Patience paid off for photographer Tero Pylkkanen who recently spent hours hunkered in a hide in Kuhmo, Finland to capture some remarkable footage of brawling brown bears.

"I was in the bear hide with my family and these two bears were following each other [for] maybe a couple of hours, and then luckily they took action in front of our hide,” Pylkkanen told PetaPixel.

It took about an hour for the first bear to turn up in the patch of Finnish forest where Pylkkanen and his family were camped out. These apex predators start showing up in early April in Kuhmo and stick around until October at which point they retreat to hibernation dens for the chilly winter months. Bear brawls are more common during May and June when females are in oestrus and competition for mating rights is at its height.

An hour later a second braun entered the scene and the bears began sizing each other up. Brown bears are not overly territorial, but they do typically adhere to a hierarchy: mature males are at the top, while females, subadults and cubs take a lower position in the social standings. Bears may clash if a dominant male feels the need to assert his authority or a female goes on the offensive to protect her cubs. Adult males can be particularly aggressive and are often avoided by smaller individuals.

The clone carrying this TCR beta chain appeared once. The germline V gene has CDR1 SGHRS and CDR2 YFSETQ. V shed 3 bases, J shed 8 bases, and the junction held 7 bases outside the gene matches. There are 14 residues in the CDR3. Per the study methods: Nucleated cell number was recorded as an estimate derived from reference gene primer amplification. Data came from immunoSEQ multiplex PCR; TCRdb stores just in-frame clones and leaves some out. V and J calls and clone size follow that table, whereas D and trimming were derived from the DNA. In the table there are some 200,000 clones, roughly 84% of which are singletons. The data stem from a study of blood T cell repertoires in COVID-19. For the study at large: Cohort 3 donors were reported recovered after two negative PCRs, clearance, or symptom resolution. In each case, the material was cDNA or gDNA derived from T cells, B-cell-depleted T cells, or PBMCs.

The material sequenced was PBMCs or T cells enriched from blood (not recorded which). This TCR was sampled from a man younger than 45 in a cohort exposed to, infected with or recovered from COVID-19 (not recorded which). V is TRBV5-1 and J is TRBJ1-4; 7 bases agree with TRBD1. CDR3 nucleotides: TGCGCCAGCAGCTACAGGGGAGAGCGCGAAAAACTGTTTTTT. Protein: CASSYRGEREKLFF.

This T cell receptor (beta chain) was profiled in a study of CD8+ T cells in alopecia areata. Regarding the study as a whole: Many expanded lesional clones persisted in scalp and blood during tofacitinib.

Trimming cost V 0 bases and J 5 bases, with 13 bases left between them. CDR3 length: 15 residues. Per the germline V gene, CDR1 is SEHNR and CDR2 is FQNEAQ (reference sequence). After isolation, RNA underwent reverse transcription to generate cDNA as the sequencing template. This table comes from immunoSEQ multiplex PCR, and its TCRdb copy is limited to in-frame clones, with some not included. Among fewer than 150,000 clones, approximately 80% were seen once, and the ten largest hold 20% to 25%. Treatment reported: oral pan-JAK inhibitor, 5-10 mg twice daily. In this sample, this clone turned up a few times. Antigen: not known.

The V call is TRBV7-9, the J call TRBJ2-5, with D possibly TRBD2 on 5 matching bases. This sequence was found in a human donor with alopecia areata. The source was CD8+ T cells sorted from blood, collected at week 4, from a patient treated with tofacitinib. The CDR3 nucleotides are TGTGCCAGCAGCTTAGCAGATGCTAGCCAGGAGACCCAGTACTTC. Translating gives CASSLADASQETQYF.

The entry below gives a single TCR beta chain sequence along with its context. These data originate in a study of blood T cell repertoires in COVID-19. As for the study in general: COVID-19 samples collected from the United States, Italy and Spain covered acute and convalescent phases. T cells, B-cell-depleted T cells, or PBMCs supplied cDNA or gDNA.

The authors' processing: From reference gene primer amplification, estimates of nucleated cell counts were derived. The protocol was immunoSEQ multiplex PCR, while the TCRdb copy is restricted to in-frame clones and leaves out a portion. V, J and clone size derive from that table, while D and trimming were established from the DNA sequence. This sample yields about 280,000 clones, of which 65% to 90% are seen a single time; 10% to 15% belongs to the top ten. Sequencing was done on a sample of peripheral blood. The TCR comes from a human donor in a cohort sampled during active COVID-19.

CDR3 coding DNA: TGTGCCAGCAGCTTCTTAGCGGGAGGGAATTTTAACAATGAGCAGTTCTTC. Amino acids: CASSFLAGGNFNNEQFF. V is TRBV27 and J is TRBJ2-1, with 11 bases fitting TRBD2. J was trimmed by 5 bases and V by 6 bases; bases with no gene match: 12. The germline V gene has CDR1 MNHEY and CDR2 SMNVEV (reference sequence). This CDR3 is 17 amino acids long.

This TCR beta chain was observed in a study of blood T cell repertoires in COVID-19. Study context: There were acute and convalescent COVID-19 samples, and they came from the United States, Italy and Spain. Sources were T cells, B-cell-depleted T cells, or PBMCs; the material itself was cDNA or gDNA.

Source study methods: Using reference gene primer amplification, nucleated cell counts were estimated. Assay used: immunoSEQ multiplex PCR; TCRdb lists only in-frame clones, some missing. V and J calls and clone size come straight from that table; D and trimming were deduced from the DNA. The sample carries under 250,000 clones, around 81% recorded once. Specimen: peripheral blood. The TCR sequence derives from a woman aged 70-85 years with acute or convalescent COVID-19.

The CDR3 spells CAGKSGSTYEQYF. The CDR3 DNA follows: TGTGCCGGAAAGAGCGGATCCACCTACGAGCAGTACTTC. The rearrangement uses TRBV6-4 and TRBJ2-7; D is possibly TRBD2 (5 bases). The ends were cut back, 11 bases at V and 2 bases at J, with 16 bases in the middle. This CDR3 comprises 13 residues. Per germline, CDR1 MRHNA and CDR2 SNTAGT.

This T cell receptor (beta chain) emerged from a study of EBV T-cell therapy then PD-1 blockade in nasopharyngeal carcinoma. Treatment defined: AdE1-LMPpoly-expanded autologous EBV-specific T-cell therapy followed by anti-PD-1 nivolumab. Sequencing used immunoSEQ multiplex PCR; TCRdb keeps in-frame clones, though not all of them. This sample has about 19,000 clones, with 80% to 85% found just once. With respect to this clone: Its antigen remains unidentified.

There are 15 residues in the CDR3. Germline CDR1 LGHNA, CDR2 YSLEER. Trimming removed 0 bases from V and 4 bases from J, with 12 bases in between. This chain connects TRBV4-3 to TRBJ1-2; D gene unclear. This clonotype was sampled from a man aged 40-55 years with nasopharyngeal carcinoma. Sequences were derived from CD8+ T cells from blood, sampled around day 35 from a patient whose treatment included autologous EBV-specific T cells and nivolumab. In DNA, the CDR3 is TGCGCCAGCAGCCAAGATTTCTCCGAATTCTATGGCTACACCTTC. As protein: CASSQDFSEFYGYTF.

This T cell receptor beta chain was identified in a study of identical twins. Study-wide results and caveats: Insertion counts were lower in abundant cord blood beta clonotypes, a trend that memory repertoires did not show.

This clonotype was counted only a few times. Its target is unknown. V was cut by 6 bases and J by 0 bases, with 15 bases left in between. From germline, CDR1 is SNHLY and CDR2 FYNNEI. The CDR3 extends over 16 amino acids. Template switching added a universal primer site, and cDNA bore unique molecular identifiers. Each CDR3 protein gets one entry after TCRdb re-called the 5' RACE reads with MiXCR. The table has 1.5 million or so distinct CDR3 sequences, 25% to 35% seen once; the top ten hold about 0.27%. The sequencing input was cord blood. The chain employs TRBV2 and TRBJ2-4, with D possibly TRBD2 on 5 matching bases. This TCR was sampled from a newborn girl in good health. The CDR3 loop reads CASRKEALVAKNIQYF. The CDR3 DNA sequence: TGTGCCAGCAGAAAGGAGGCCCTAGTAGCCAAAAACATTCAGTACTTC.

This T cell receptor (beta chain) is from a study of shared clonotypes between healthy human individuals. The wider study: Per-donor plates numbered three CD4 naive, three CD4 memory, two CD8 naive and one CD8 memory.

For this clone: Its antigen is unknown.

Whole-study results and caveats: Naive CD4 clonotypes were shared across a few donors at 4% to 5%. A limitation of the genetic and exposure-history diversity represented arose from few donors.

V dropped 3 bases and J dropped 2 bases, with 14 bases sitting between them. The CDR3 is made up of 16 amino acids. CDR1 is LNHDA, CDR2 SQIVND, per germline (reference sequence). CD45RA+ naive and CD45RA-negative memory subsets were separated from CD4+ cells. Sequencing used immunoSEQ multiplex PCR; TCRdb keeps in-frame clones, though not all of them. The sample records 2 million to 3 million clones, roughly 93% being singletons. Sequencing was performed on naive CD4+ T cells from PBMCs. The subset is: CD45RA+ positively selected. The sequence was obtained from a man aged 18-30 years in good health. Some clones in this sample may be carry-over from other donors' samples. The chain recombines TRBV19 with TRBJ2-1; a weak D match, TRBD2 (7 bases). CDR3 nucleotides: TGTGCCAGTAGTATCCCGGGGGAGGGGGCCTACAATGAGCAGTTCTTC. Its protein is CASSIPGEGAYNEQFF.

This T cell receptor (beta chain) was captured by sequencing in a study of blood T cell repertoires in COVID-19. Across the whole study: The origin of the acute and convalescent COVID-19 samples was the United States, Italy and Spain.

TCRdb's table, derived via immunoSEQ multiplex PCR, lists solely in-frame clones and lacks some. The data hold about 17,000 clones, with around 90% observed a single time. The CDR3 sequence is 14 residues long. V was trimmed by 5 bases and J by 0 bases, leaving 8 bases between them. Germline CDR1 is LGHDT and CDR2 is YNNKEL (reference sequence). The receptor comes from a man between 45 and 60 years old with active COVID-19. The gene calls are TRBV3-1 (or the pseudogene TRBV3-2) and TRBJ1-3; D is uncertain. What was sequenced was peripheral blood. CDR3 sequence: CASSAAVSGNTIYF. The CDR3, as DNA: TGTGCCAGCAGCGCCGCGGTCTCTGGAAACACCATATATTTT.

It would be another two hours before the brawl broke out. Pylkkanen and his family watched with bated breath as the bears began bawling at each other in a pre-clash chorus that ripped through the forest. The smaller of the two tried to shield itself behind a tree, but the dominant male was having none of it. Before long the bears were in a bundle, over 1000 kilograms of brawn tussling and turning in a tense showdown.

It was over in just a few minutes. The victor strutted off, likely marking his territory on the way, while the defeated bear – its nose bloodied from the fight – sprinted away. While the clash certainly looks serious, it is unlikely that either bear was severely injured. As is the case with many species, dominance battles are more about asserting authority than actually risking injury in a full-blown fight.